A school of piranhas attacked holiday makers playing in a stream in a Brazilian resort on May 1, leaving at least eight people injured.
The fish tore at the bathers' legs and feet with their razor-sharp teeth, driving them out of the water and onto a tourist beach in Tarumã-Açu, a region northeast of Manaus, the capital city of the state of Amazonas.
Experts think the biting frenzy was a case of "mistaken identity" and that the piranhas were actually after the food that visitors at local restaurants sometimes throw into the river.
"Piranhas do not exhibit unprovoked attacks on humans," Steve Huskey, a professor of biology at Western Kentucky University, told Live Science in an email. "The situation described is one of piranhas becoming acclimated to free food and those bites were just another example of mistaken identity, just like shark attacks."
Some piranha species, including the red-bellied piranha (Pygocentrus nattereri), engage in collective feeding frenzies. "Species of the genus Pygocentrus, that occur in the Amazon and São Francisco river drainages, are most dangerous," Paulo Andreas Buckup, an ichthyologist and professor at the National Museum of the Federal University of Rio de Janeiro in Brazil, told Live Science in an email.
But this behavior only occurs in exceptional circumstances, such as when a high number of fish are trapped in small pools or starved for a long time, according to the Sea Life London Aquarium. "These fish swim in schools and normally do not attack large animals," Buckup said.
Most piranhas are harmless and the meat-eating species tend to scavenge rather than hunt living animals. "Some species of the piranha family eat only fruit, insects and vegetable matter. Some specialize in eating fish scales and nibbling the fins of other fish," Buckup said. "They may attack other live fish or animals, but they will eat dead flesh whenever it is available."
The presence of bathers in a feeding spot, however, can lead to confusion and aggression. "Feeding piranhas in a tourist setting strengthens their natural behaviors to school and bite," Mark Sabaj Perez, an ichthyologist at the Academy of Natural Sciences of Drexel University, Philadelphia, told Live Science in an email.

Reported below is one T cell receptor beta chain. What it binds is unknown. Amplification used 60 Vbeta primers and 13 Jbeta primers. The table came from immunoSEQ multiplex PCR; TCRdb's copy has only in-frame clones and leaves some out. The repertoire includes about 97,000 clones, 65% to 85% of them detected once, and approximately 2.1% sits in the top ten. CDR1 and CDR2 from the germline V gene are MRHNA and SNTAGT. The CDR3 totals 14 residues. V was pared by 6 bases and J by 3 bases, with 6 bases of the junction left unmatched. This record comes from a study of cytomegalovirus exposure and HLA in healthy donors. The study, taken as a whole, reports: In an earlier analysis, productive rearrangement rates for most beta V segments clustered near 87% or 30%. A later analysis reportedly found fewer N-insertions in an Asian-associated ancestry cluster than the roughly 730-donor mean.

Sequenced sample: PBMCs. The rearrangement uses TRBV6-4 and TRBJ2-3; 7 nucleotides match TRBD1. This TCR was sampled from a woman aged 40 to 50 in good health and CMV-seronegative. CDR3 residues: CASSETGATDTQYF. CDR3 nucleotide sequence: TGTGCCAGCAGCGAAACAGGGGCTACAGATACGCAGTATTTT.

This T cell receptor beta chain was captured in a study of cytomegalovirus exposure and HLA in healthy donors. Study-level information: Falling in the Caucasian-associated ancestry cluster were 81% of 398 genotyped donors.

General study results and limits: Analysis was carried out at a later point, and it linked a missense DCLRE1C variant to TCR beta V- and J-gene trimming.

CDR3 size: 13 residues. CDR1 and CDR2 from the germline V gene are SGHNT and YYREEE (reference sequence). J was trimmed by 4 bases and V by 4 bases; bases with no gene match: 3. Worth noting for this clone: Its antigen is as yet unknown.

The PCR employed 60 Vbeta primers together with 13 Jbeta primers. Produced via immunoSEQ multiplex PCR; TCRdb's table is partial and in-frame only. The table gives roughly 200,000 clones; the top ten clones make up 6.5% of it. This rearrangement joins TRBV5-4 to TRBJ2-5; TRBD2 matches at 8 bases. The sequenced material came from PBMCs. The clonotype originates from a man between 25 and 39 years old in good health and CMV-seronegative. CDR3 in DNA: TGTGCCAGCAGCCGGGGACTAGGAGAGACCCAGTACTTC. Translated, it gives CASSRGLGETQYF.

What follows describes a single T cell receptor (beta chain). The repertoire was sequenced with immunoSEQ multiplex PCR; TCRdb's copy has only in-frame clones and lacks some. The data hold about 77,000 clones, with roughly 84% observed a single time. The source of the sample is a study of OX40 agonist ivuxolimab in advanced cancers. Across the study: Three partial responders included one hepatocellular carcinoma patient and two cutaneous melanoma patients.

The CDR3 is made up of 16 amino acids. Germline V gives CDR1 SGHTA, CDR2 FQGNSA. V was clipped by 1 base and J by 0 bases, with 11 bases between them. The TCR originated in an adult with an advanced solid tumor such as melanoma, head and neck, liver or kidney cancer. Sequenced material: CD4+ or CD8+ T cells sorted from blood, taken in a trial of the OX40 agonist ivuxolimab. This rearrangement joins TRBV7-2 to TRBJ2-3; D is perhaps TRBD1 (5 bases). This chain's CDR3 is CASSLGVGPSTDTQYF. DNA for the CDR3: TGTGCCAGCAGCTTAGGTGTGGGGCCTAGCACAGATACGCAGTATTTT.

The attack in Tarumã-Açu could have been triggered by a single piranha mistaking a foot for food, taking a mouthful and drawing blood, which in turn sparked a feeding frenzy. "An attack is likely to have been caused by presence of blood in the water, skin injuries or movement that appears as a fish in distress," Buckup said. "Because their teeth are so sharp, a single bite [could] cause a lot of bleeding and trigger group feeding frenzy behavior."
Once the meal begins, piranhas dart in and out to bite their prey at great speed to avoid being accidentally nipped by another individual, according to the Sea Life London Aquarium.
Piranhas have the strongest bite recorded in bony fish — as powerful as a great white shark, according to a 2012 study published in the journal Scientific Reports. The black piranha (Serrasalmus rhombeus) generates a bite force equivalent to 35 times its body weight, compared to just one time its body weight for a great white, according to Huskey.
"When a piranha focuses that bite force onto their 14 razor-sharp teeth, the bite pressure climbs to immeasurable levels," Huskey said. "They could do tremendous damage to humans throughout South America, if they were so inclined, but they're not… and they don't."
Live Science newsletter
Stay up to date on the latest science news by signing up for our Essentials newsletter.
Sascha is a U.K.-based trainee staff writer at Live Science. She holds a bachelor’s degree in biology from the University of Southampton in England and a master’s degree in science communication from Imperial College London. Her work has appeared in The Guardian and the health website Zoe. Besides writing, she enjoys playing tennis, bread-making and browsing second-hand shops for hidden gems.